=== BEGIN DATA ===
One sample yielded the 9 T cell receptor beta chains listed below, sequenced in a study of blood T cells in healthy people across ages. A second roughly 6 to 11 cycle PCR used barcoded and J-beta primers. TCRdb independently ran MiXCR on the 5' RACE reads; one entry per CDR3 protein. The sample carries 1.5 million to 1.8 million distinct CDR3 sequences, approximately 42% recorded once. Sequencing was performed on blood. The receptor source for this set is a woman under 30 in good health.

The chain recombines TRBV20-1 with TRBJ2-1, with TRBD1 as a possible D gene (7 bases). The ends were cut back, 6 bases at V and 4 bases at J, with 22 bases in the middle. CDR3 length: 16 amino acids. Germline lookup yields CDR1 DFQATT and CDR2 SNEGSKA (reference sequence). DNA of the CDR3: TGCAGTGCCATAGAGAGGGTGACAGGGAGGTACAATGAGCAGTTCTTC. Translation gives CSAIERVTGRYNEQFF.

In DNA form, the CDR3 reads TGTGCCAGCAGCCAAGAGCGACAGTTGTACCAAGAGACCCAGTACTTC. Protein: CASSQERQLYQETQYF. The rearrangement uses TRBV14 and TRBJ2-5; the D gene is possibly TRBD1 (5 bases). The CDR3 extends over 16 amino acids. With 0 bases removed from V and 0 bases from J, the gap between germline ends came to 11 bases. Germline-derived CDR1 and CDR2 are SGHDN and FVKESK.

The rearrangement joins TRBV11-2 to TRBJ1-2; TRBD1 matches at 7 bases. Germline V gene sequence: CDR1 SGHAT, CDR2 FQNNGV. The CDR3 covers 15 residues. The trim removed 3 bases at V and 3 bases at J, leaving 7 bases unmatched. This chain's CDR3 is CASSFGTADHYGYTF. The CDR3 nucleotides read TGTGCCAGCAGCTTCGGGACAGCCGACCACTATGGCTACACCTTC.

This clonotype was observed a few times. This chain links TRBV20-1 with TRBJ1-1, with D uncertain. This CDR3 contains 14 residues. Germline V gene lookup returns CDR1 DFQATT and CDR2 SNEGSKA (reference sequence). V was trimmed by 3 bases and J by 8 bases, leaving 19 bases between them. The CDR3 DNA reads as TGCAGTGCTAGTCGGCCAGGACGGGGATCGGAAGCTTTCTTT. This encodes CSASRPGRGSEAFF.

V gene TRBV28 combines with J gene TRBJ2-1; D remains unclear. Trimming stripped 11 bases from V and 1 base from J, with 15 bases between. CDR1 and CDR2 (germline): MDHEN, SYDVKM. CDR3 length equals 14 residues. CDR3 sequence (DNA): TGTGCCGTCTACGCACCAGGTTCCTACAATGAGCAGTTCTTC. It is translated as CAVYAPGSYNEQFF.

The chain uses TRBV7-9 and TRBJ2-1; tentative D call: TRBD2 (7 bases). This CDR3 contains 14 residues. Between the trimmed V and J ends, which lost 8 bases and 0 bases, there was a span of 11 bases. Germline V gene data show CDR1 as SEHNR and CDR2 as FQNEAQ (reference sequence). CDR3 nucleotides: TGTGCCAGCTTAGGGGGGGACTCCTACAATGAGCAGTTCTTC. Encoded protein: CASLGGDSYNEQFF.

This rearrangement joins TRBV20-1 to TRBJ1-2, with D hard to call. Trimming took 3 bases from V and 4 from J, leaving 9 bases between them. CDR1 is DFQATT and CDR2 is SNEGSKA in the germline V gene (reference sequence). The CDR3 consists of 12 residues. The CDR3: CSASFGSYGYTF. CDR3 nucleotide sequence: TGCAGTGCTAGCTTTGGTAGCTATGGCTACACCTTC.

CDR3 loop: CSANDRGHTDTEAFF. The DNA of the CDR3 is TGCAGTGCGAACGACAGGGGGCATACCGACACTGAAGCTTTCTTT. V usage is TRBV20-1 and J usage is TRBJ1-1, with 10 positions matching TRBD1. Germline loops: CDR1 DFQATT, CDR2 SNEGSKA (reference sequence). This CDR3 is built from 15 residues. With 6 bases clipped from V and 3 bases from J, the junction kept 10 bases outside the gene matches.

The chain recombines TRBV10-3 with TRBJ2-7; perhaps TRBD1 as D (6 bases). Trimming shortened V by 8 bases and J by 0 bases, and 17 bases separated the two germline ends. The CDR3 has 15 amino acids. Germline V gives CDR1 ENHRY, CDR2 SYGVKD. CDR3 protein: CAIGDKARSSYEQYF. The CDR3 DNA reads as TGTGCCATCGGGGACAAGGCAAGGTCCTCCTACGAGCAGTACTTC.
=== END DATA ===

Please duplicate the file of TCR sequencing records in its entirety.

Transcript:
One sample yielded the 9 T cell receptor beta chains listed below, sequenced in a study of blood T cells in healthy people across ages. A second roughly 6 to 11 cycle PCR used barcoded and J-beta primers. TCRdb independently ran MiXCR on the 5' RACE reads; one entry per CDR3 protein. The sample carries 1.5 million to 1.8 million distinct CDR3 sequences, approximately 42% recorded once. Sequencing was performed on blood. The receptor source for this set is a woman under 30 in good health.

The chain recombines TRBV20-1 with TRBJ2-1, with TRBD1 as a possible D gene (7 bases). The ends were cut back, 6 bases at V and 4 bases at J, with 22 bases in the middle. CDR3 length: 16 amino acids. Germline lookup yields CDR1 DFQATT and CDR2 SNEGSKA (reference sequence). DNA of the CDR3: TGCAGTGCCATAGAGAGGGTGACAGGGAGGTACAATGAGCAGTTCTTC. Translation gives CSAIERVTGRYNEQFF.

In DNA form, the CDR3 reads TGTGCCAGCAGCCAAGAGCGACAGTTGTACCAAGAGACCCAGTACTTC. Protein: CASSQERQLYQETQYF. The rearrangement uses TRBV14 and TRBJ2-5; the D gene is possibly TRBD1 (5 bases). The CDR3 extends over 16 amino acids. With 0 bases removed from V and 0 bases from J, the gap between germline ends came to 11 bases. Germline-derived CDR1 and CDR2 are SGHDN and FVKESK.

The rearrangement joins TRBV11-2 to TRBJ1-2; TRBD1 matches at 7 bases. Germline V gene sequence: CDR1 SGHAT, CDR2 FQNNGV. The CDR3 covers 15 residues. The trim removed 3 bases at V and 3 bases at J, leaving 7 bases unmatched. This chain's CDR3 is CASSFGTADHYGYTF. The CDR3 nucleotides read TGTGCCAGCAGCTTCGGGACAGCCGACCACTATGGCTACACCTTC.

This clonotype was observed a few times. This chain links TRBV20-1 with TRBJ1-1, with D uncertain. This CDR3 contains 14 residues. Germline V gene lookup returns CDR1 DFQATT and CDR2 SNEGSKA (reference sequence). V was trimmed by 3 bases and J by 8 bases, leaving 19 bases between them. The CDR3 DNA reads as TGCAGTGCTAGTCGGCCAGGACGGGGATCGGAAGCTTTCTTT. This encodes CSASRPGRGSEAFF.

V gene TRBV28 combines with J gene TRBJ2-1; D remains unclear. Trimming stripped 11 bases from V and 1 base from J, with 15 bases between. CDR1 and CDR2 (germline): MDHEN, SYDVKM. CDR3 length equals 14 residues. CDR3 sequence (DNA): TGTGCCGTCTACGCACCAGGTTCCTACAATGAGCAGTTCTTC. It is translated as CAVYAPGSYNEQFF.

The chain uses TRBV7-9 and TRBJ2-1; tentative D call: TRBD2 (7 bases). This CDR3 contains 14 residues. Between the trimmed V and J ends, which lost 8 bases and 0 bases, there was a span of 11 bases. Germline V gene data show CDR1 as SEHNR and CDR2 as FQNEAQ (reference sequence). CDR3 nucleotides: TGTGCCAGCTTAGGGGGGGACTCCTACAATGAGCAGTTCTTC. Encoded protein: CASLGGDSYNEQFF.

This rearrangement joins TRBV20-1 to TRBJ1-2, with D hard to call. Trimming took 3 bases from V and 4 from J, leaving 9 bases between them. CDR1 is DFQATT and CDR2 is SNEGSKA in the germline V gene (reference sequence). The CDR3 consists of 12 residues. The CDR3: CSASFGSYGYTF. CDR3 nucleotide sequence: TGCAGTGCTAGCTTTGGTAGCTATGGCTACACCTTC.

CDR3 loop: CSANDRGHTDTEAFF. The DNA of the CDR3 is TGCAGTGCGAACGACAGGGGGCATACCGACACTGAAGCTTTCTTT. V usage is TRBV20-1 and J usage is TRBJ1-1, with 10 positions matching TRBD1. Germline loops: CDR1 DFQATT, CDR2 SNEGSKA (reference sequence). This CDR3 is built from 15 residues. With 6 bases clipped from V and 3 bases from J, the junction kept 10 bases outside the gene matches.

The chain recombines TRBV10-3 with TRBJ2-7; perhaps TRBD1 as D (6 bases). Trimming shortened V by 8 bases and J by 0 bases, and 17 bases separated the two germline ends. The CDR3 has 15 amino acids. Germline V gives CDR1 ENHRY, CDR2 SYGVKD. CDR3 protein: CAIGDKARSSYEQYF. The CDR3 DNA reads as TGTGCCATCGGGGACAAGGCAAGGTCCTCCTACGAGCAGTACTTC.